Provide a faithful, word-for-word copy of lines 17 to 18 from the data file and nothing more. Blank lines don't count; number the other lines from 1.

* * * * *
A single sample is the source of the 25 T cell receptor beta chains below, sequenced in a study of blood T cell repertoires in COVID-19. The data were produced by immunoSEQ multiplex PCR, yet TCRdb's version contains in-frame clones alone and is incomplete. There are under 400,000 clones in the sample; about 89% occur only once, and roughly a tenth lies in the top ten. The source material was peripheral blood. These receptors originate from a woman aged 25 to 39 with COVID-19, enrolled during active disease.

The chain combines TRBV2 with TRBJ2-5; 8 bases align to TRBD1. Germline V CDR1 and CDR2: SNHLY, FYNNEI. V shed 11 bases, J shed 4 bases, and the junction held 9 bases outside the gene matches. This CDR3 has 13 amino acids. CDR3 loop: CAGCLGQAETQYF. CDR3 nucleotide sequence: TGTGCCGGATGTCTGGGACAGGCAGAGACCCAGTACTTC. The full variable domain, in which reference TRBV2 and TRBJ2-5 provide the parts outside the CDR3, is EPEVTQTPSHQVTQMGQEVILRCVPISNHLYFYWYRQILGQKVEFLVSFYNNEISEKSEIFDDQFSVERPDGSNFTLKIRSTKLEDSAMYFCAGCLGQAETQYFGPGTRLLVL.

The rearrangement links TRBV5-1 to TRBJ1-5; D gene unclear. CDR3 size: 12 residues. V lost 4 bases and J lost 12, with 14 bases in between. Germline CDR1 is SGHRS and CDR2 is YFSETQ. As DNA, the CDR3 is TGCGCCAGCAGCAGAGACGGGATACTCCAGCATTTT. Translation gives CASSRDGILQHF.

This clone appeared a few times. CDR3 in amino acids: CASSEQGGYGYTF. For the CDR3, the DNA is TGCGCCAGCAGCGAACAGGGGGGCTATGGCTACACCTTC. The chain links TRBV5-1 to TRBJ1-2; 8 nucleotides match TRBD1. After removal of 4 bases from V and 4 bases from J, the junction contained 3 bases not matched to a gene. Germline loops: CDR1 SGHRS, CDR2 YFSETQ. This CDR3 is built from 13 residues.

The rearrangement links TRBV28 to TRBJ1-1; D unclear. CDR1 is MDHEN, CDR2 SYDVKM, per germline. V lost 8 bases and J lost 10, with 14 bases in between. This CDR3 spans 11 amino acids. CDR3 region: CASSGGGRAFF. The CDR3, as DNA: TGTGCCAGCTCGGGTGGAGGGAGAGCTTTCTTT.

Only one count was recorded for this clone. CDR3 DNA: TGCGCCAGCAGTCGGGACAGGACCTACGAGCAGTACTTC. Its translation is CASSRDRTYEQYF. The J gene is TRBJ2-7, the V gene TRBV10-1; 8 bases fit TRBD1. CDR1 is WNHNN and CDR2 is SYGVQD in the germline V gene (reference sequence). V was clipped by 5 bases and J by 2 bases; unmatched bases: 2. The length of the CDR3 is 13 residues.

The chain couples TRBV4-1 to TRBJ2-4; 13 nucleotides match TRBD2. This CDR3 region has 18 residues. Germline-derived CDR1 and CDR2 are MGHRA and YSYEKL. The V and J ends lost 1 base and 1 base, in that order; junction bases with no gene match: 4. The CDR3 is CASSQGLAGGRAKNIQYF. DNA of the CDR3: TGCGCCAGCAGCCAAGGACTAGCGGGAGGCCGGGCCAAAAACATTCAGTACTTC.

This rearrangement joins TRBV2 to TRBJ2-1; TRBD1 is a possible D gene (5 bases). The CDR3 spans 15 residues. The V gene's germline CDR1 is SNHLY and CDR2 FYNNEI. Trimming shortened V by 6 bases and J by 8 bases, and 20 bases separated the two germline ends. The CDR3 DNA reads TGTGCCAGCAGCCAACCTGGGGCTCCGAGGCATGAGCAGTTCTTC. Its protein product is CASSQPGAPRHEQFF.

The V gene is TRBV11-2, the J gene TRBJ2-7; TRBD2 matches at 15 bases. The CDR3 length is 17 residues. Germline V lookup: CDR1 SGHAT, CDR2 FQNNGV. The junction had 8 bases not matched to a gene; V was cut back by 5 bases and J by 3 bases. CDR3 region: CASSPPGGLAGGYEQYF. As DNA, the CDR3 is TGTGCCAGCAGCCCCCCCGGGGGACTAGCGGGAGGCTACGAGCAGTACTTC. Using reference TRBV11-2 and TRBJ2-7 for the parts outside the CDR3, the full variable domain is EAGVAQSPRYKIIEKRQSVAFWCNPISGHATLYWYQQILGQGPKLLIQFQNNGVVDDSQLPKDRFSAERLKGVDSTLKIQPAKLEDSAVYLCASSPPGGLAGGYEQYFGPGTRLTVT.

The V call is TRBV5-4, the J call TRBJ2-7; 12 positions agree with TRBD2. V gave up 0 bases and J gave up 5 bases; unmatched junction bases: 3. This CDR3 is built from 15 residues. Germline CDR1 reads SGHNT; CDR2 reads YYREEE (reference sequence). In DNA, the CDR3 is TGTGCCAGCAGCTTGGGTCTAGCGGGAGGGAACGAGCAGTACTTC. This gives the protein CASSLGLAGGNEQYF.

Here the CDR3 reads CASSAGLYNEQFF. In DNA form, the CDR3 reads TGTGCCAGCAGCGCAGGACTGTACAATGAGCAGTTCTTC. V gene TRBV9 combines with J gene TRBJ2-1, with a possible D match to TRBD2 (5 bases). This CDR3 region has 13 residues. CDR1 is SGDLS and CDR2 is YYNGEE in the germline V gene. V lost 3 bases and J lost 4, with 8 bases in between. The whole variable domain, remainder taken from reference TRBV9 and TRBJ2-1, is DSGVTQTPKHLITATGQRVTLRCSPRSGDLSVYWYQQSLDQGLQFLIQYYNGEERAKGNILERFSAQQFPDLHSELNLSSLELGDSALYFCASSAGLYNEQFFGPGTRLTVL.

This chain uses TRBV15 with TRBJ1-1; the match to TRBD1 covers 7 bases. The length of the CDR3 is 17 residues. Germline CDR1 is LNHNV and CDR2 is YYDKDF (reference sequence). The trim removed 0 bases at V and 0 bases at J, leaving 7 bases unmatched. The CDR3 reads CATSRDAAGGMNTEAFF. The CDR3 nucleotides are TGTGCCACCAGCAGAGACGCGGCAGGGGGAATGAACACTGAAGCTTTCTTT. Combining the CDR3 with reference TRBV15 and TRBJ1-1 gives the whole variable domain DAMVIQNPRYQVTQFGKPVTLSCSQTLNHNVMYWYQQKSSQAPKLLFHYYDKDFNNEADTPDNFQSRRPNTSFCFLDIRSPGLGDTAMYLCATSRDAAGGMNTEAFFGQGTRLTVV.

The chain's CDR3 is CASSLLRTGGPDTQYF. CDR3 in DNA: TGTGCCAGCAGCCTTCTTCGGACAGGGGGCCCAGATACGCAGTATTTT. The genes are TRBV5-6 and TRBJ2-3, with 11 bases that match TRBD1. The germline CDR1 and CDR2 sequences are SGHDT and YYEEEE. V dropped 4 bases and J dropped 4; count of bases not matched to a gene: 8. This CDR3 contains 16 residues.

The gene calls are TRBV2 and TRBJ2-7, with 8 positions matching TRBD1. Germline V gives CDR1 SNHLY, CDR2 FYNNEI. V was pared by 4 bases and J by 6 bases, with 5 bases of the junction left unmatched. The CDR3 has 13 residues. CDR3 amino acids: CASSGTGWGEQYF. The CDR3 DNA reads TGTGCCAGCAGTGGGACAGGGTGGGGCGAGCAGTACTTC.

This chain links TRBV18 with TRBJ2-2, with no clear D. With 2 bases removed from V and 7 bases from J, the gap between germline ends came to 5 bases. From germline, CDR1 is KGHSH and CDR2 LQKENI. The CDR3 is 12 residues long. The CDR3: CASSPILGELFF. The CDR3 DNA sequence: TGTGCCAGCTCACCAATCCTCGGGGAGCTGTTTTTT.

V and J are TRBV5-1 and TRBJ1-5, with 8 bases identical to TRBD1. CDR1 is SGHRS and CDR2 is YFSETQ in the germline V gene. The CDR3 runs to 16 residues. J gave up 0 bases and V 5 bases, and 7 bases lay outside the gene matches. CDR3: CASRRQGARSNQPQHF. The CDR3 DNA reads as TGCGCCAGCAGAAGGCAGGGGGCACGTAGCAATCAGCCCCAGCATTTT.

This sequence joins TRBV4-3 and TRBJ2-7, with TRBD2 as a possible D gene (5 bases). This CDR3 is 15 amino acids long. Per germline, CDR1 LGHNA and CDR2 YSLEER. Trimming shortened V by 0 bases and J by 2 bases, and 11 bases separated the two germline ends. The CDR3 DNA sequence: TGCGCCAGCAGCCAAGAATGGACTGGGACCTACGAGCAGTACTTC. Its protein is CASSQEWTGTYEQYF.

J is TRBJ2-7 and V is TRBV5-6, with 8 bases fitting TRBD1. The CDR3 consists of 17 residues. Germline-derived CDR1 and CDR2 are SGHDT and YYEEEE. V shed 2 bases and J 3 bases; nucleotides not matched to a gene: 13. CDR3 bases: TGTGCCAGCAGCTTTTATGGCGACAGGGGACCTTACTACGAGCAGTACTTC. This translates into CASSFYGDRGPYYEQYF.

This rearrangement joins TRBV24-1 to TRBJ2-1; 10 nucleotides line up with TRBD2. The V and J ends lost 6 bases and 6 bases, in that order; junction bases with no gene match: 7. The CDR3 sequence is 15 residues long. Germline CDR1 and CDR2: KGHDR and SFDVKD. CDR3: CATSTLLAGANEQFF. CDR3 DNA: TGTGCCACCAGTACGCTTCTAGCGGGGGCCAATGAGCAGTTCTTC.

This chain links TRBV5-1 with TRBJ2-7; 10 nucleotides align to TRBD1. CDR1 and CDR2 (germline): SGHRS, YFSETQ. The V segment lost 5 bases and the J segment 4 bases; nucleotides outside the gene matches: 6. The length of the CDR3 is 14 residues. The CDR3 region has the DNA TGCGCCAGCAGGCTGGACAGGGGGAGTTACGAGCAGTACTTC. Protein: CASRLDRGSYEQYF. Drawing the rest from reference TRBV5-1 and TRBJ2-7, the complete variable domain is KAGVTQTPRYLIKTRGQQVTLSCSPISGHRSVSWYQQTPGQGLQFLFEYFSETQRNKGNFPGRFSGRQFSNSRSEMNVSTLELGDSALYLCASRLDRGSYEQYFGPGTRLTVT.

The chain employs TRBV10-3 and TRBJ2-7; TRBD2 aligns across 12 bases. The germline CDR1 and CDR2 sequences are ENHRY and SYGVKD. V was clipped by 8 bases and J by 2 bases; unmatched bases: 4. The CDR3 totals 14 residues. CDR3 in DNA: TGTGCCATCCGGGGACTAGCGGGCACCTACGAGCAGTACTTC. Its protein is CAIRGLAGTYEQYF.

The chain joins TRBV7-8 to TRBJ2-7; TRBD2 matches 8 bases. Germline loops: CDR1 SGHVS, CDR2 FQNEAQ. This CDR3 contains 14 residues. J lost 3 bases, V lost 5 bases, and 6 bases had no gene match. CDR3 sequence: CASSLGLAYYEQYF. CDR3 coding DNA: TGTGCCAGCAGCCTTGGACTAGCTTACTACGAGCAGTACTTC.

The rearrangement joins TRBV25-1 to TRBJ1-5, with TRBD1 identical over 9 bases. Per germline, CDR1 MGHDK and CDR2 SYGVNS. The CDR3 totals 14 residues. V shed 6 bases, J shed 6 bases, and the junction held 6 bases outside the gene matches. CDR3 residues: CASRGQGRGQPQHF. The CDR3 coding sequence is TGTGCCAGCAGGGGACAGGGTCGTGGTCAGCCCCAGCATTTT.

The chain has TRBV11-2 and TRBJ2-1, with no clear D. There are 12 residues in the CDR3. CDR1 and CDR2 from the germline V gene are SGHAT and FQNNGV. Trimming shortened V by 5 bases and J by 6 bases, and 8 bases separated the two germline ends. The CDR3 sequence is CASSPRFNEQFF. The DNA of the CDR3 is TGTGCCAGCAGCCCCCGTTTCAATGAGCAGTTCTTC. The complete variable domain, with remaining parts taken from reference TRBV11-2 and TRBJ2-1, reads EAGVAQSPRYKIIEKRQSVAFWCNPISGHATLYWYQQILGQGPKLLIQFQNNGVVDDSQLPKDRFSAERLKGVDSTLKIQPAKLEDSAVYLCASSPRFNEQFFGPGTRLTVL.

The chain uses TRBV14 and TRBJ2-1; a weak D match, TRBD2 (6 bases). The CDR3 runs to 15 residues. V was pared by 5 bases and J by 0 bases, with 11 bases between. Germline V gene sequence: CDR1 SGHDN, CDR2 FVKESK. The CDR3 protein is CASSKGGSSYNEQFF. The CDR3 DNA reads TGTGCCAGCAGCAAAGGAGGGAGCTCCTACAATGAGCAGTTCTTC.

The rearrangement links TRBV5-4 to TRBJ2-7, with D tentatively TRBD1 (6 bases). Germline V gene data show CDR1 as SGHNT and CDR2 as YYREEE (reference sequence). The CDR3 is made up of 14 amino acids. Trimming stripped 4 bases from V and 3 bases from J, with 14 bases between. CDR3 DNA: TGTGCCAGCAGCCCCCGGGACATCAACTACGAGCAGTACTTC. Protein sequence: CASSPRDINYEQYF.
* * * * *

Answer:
This sequence joins TRBV4-3 and TRBJ2-7, with TRBD2 as a possible D gene (5 bases). This CDR3 is 15 amino acids long. Per germline, CDR1 LGHNA and CDR2 YSLEER. Trimming shortened V by 0 bases and J by 2 bases, and 11 bases separated the two germline ends. The CDR3 DNA sequence: TGCGCCAGCAGCCAAGAATGGACTGGGACCTACGAGCAGTACTTC. Its protein is CASSQEWTGTYEQYF.

J is TRBJ2-7 and V is TRBV5-6, with 8 bases fitting TRBD1. The CDR3 consists of 17 residues. Germline-derived CDR1 and CDR2 are SGHDT and YYEEEE. V shed 2 bases and J 3 bases; nucleotides not matched to a gene: 13. CDR3 bases: TGTGCCAGCAGCTTTTATGGCGACAGGGGACCTTACTACGAGCAGTACTTC. This translates into CASSFYGDRGPYYEQYF.